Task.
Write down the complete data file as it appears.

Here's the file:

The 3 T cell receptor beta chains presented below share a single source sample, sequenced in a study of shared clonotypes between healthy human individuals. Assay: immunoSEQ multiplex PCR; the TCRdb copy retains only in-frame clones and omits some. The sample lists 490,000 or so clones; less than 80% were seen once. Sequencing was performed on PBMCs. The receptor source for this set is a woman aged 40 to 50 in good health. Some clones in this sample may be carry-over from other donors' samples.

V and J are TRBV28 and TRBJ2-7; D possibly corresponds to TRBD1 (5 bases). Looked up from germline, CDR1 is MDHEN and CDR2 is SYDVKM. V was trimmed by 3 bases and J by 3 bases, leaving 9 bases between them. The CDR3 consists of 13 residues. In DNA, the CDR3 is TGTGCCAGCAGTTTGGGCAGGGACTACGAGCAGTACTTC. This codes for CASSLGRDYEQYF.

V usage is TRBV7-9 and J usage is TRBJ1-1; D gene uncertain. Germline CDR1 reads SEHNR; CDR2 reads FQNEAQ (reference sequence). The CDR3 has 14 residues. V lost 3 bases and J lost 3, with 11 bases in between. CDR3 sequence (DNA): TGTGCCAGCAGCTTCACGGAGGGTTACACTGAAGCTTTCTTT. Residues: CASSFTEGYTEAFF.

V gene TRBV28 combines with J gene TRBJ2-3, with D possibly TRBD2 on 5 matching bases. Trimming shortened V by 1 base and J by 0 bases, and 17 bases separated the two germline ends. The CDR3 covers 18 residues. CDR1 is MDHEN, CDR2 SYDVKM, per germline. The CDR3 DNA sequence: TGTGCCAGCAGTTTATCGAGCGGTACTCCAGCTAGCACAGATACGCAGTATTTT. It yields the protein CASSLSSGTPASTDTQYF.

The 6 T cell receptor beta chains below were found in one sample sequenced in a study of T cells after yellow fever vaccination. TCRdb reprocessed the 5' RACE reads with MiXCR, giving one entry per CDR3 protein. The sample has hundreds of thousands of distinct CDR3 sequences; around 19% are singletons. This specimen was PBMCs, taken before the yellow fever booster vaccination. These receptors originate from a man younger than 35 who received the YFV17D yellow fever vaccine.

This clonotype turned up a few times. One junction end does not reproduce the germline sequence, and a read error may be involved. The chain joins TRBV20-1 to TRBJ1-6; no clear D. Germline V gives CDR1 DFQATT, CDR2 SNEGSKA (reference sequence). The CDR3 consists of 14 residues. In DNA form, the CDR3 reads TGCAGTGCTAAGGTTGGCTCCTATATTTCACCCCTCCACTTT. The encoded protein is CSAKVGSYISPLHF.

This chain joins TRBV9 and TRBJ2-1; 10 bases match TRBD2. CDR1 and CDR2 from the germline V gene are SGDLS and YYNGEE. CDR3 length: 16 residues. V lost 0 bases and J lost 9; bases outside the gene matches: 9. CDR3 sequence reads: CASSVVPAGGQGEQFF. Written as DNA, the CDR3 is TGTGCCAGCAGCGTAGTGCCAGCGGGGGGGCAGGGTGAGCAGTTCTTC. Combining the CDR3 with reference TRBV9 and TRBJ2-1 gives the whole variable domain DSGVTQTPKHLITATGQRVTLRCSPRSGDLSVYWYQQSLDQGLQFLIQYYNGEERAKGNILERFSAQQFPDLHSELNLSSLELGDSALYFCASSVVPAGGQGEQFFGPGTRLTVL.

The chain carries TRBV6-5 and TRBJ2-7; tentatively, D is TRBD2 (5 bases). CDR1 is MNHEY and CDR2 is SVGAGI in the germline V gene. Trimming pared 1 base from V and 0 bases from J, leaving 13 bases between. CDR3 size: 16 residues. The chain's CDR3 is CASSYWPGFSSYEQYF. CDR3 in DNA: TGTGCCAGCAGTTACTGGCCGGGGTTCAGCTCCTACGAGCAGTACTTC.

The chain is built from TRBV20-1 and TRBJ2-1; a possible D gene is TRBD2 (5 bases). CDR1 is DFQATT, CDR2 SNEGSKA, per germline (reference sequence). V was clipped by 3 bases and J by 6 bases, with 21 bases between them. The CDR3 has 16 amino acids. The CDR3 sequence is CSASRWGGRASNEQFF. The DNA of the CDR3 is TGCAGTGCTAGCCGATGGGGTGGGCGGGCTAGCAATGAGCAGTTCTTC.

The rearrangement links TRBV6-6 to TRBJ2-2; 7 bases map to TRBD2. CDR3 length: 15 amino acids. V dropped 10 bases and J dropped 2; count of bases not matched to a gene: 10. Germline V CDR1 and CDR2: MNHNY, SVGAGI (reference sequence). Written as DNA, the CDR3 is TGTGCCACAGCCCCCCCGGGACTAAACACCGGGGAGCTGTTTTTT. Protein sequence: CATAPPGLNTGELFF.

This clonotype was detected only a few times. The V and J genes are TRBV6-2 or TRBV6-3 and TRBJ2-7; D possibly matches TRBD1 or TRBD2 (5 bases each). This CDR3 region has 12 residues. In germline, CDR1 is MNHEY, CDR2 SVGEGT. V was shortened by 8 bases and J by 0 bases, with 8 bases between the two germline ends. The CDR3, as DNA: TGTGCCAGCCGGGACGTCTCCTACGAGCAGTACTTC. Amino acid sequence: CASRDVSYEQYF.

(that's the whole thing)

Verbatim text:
The 3 T cell receptor beta chains presented below share a single source sample, sequenced in a study of shared clonotypes between healthy human individuals. Assay: immunoSEQ multiplex PCR; the TCRdb copy retains only in-frame clones and omits some. The sample lists 490,000 or so clones; less than 80% were seen once. Sequencing was performed on PBMCs. The receptor source for this set is a woman aged 40 to 50 in good health. Some clones in this sample may be carry-over from other donors' samples.

V and J are TRBV28 and TRBJ2-7; D possibly corresponds to TRBD1 (5 bases). Looked up from germline, CDR1 is MDHEN and CDR2 is SYDVKM. V was trimmed by 3 bases and J by 3 bases, leaving 9 bases between them. The CDR3 consists of 13 residues. In DNA, the CDR3 is TGTGCCAGCAGTTTGGGCAGGGACTACGAGCAGTACTTC. This codes for CASSLGRDYEQYF.

V usage is TRBV7-9 and J usage is TRBJ1-1; D gene uncertain. Germline CDR1 reads SEHNR; CDR2 reads FQNEAQ (reference sequence). The CDR3 has 14 residues. V lost 3 bases and J lost 3, with 11 bases in between. CDR3 sequence (DNA): TGTGCCAGCAGCTTCACGGAGGGTTACACTGAAGCTTTCTTT. Residues: CASSFTEGYTEAFF.

V gene TRBV28 combines with J gene TRBJ2-3, with D possibly TRBD2 on 5 matching bases. Trimming shortened V by 1 base and J by 0 bases, and 17 bases separated the two germline ends. The CDR3 covers 18 residues. CDR1 is MDHEN, CDR2 SYDVKM, per germline. The CDR3 DNA sequence: TGTGCCAGCAGTTTATCGAGCGGTACTCCAGCTAGCACAGATACGCAGTATTTT. It yields the protein CASSLSSGTPASTDTQYF.

The 6 T cell receptor beta chains below were found in one sample sequenced in a study of T cells after yellow fever vaccination. TCRdb reprocessed the 5' RACE reads with MiXCR, giving one entry per CDR3 protein. The sample has hundreds of thousands of distinct CDR3 sequences; around 19% are singletons. This specimen was PBMCs, taken before the yellow fever booster vaccination. These receptors originate from a man younger than 35 who received the YFV17D yellow fever vaccine.

This clonotype turned up a few times. One junction end does not reproduce the germline sequence, and a read error may be involved. The chain joins TRBV20-1 to TRBJ1-6; no clear D. Germline V gives CDR1 DFQATT, CDR2 SNEGSKA (reference sequence). The CDR3 consists of 14 residues. In DNA form, the CDR3 reads TGCAGTGCTAAGGTTGGCTCCTATATTTCACCCCTCCACTTT. The encoded protein is CSAKVGSYISPLHF.

This chain joins TRBV9 and TRBJ2-1; 10 bases match TRBD2. CDR1 and CDR2 from the germline V gene are SGDLS and YYNGEE. CDR3 length: 16 residues. V lost 0 bases and J lost 9; bases outside the gene matches: 9. CDR3 sequence reads: CASSVVPAGGQGEQFF. Written as DNA, the CDR3 is TGTGCCAGCAGCGTAGTGCCAGCGGGGGGGCAGGGTGAGCAGTTCTTC. Combining the CDR3 with reference TRBV9 and TRBJ2-1 gives the whole variable domain DSGVTQTPKHLITATGQRVTLRCSPRSGDLSVYWYQQSLDQGLQFLIQYYNGEERAKGNILERFSAQQFPDLHSELNLSSLELGDSALYFCASSVVPAGGQGEQFFGPGTRLTVL.

The chain carries TRBV6-5 and TRBJ2-7; tentatively, D is TRBD2 (5 bases). CDR1 is MNHEY and CDR2 is SVGAGI in the germline V gene. Trimming pared 1 base from V and 0 bases from J, leaving 13 bases between. CDR3 size: 16 residues. The chain's CDR3 is CASSYWPGFSSYEQYF. CDR3 in DNA: TGTGCCAGCAGTTACTGGCCGGGGTTCAGCTCCTACGAGCAGTACTTC.

The chain is built from TRBV20-1 and TRBJ2-1; a possible D gene is TRBD2 (5 bases). CDR1 is DFQATT, CDR2 SNEGSKA, per germline (reference sequence). V was clipped by 3 bases and J by 6 bases, with 21 bases between them. The CDR3 has 16 amino acids. The CDR3 sequence is CSASRWGGRASNEQFF. The DNA of the CDR3 is TGCAGTGCTAGCCGATGGGGTGGGCGGGCTAGCAATGAGCAGTTCTTC.

The rearrangement links TRBV6-6 to TRBJ2-2; 7 bases map to TRBD2. CDR3 length: 15 amino acids. V dropped 10 bases and J dropped 2; count of bases not matched to a gene: 10. Germline V CDR1 and CDR2: MNHNY, SVGAGI (reference sequence). Written as DNA, the CDR3 is TGTGCCACAGCCCCCCCGGGACTAAACACCGGGGAGCTGTTTTTT. Protein sequence: CATAPPGLNTGELFF.

This clonotype was detected only a few times. The V and J genes are TRBV6-2 or TRBV6-3 and TRBJ2-7; D possibly matches TRBD1 or TRBD2 (5 bases each). This CDR3 region has 12 residues. In germline, CDR1 is MNHEY, CDR2 SVGEGT. V was shortened by 8 bases and J by 0 bases, with 8 bases between the two germline ends. The CDR3, as DNA: TGTGCCAGCCGGGACGTCTCCTACGAGCAGTACTTC. Amino acid sequence: CASRDVSYEQYF.